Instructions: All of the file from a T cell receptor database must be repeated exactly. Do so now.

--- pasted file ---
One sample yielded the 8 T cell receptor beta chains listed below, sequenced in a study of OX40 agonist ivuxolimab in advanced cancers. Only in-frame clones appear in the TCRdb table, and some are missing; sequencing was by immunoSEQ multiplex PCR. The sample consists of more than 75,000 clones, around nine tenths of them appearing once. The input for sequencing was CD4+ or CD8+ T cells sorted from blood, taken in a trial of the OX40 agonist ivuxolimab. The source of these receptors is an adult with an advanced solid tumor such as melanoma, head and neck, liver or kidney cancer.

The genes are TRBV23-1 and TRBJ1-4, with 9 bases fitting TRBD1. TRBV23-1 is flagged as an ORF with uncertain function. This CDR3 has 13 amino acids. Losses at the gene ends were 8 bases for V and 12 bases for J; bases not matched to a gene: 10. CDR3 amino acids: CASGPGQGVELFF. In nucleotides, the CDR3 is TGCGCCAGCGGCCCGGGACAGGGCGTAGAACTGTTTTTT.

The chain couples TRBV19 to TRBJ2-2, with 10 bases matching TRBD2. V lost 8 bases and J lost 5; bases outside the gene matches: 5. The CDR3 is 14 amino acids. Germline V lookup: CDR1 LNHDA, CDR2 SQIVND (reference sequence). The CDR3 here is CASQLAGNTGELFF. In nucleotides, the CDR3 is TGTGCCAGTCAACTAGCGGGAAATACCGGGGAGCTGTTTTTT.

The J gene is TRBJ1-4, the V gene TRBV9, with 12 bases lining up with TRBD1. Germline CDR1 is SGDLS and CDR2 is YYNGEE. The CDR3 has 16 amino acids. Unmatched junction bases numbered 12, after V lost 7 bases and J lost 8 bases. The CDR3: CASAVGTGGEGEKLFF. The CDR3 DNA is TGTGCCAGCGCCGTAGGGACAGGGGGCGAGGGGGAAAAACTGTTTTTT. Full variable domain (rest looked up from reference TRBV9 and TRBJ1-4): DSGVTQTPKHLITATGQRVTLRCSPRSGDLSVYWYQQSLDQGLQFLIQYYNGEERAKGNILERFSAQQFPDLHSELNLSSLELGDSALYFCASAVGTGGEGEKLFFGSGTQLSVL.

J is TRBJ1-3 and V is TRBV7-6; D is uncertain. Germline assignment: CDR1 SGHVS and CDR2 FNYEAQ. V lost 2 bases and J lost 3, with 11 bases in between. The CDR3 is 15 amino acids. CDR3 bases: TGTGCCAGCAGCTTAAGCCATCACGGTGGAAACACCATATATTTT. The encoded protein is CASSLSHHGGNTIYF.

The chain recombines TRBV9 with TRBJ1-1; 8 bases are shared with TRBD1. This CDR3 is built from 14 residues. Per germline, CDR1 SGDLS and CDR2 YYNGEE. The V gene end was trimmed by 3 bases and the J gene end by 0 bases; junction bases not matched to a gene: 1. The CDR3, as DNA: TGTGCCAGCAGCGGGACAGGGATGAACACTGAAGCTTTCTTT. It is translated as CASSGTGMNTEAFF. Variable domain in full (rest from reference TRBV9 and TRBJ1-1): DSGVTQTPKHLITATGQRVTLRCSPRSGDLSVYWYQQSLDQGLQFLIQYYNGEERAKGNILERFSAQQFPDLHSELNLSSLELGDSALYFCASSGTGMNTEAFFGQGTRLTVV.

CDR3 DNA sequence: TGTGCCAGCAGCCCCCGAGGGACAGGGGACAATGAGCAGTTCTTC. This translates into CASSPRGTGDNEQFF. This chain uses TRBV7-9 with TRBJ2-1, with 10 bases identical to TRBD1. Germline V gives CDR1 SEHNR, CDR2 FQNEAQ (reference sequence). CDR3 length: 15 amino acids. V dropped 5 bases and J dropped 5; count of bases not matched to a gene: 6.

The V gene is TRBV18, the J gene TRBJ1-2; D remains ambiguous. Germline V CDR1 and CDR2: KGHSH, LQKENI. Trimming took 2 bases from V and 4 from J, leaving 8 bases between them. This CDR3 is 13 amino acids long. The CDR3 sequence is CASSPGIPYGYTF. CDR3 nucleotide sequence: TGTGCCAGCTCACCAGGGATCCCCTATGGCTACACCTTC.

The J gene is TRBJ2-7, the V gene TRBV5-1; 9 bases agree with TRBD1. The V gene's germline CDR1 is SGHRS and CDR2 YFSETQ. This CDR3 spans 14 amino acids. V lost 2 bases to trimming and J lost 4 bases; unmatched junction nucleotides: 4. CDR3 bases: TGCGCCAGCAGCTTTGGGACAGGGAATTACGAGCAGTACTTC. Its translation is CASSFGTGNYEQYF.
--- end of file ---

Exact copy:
One sample yielded the 8 T cell receptor beta chains listed below, sequenced in a study of OX40 agonist ivuxolimab in advanced cancers. Only in-frame clones appear in the TCRdb table, and some are missing; sequencing was by immunoSEQ multiplex PCR. The sample consists of more than 75,000 clones, around nine tenths of them appearing once. The input for sequencing was CD4+ or CD8+ T cells sorted from blood, taken in a trial of the OX40 agonist ivuxolimab. The source of these receptors is an adult with an advanced solid tumor such as melanoma, head and neck, liver or kidney cancer.

The genes are TRBV23-1 and TRBJ1-4, with 9 bases fitting TRBD1. TRBV23-1 is flagged as an ORF with uncertain function. This CDR3 has 13 amino acids. Losses at the gene ends were 8 bases for V and 12 bases for J; bases not matched to a gene: 10. CDR3 amino acids: CASGPGQGVELFF. In nucleotides, the CDR3 is TGCGCCAGCGGCCCGGGACAGGGCGTAGAACTGTTTTTT.

The chain couples TRBV19 to TRBJ2-2, with 10 bases matching TRBD2. V lost 8 bases and J lost 5; bases outside the gene matches: 5. The CDR3 is 14 amino acids. Germline V lookup: CDR1 LNHDA, CDR2 SQIVND (reference sequence). The CDR3 here is CASQLAGNTGELFF. In nucleotides, the CDR3 is TGTGCCAGTCAACTAGCGGGAAATACCGGGGAGCTGTTTTTT.

The J gene is TRBJ1-4, the V gene TRBV9, with 12 bases lining up with TRBD1. Germline CDR1 is SGDLS and CDR2 is YYNGEE. The CDR3 has 16 amino acids. Unmatched junction bases numbered 12, after V lost 7 bases and J lost 8 bases. The CDR3: CASAVGTGGEGEKLFF. The CDR3 DNA is TGTGCCAGCGCCGTAGGGACAGGGGGCGAGGGGGAAAAACTGTTTTTT. Full variable domain (rest looked up from reference TRBV9 and TRBJ1-4): DSGVTQTPKHLITATGQRVTLRCSPRSGDLSVYWYQQSLDQGLQFLIQYYNGEERAKGNILERFSAQQFPDLHSELNLSSLELGDSALYFCASAVGTGGEGEKLFFGSGTQLSVL.

J is TRBJ1-3 and V is TRBV7-6; D is uncertain. Germline assignment: CDR1 SGHVS and CDR2 FNYEAQ. V lost 2 bases and J lost 3, with 11 bases in between. The CDR3 is 15 amino acids. CDR3 bases: TGTGCCAGCAGCTTAAGCCATCACGGTGGAAACACCATATATTTT. The encoded protein is CASSLSHHGGNTIYF.

The chain recombines TRBV9 with TRBJ1-1; 8 bases are shared with TRBD1. This CDR3 is built from 14 residues. Per germline, CDR1 SGDLS and CDR2 YYNGEE. The V gene end was trimmed by 3 bases and the J gene end by 0 bases; junction bases not matched to a gene: 1. The CDR3, as DNA: TGTGCCAGCAGCGGGACAGGGATGAACACTGAAGCTTTCTTT. It is translated as CASSGTGMNTEAFF. Variable domain in full (rest from reference TRBV9 and TRBJ1-1): DSGVTQTPKHLITATGQRVTLRCSPRSGDLSVYWYQQSLDQGLQFLIQYYNGEERAKGNILERFSAQQFPDLHSELNLSSLELGDSALYFCASSGTGMNTEAFFGQGTRLTVV.

CDR3 DNA sequence: TGTGCCAGCAGCCCCCGAGGGACAGGGGACAATGAGCAGTTCTTC. This translates into CASSPRGTGDNEQFF. This chain uses TRBV7-9 with TRBJ2-1, with 10 bases identical to TRBD1. Germline V gives CDR1 SEHNR, CDR2 FQNEAQ (reference sequence). CDR3 length: 15 amino acids. V dropped 5 bases and J dropped 5; count of bases not matched to a gene: 6.

The V gene is TRBV18, the J gene TRBJ1-2; D remains ambiguous. Germline V CDR1 and CDR2: KGHSH, LQKENI. Trimming took 2 bases from V and 4 from J, leaving 8 bases between them. This CDR3 is 13 amino acids long. The CDR3 sequence is CASSPGIPYGYTF. CDR3 nucleotide sequence: TGTGCCAGCTCACCAGGGATCCCCTATGGCTACACCTTC.

The J gene is TRBJ2-7, the V gene TRBV5-1; 9 bases agree with TRBD1. The V gene's germline CDR1 is SGHRS and CDR2 YFSETQ. This CDR3 spans 14 amino acids. V lost 2 bases to trimming and J lost 4 bases; unmatched junction nucleotides: 4. CDR3 bases: TGCGCCAGCAGCTTTGGGACAGGGAATTACGAGCAGTACTTC. Its translation is CASSFGTGNYEQYF.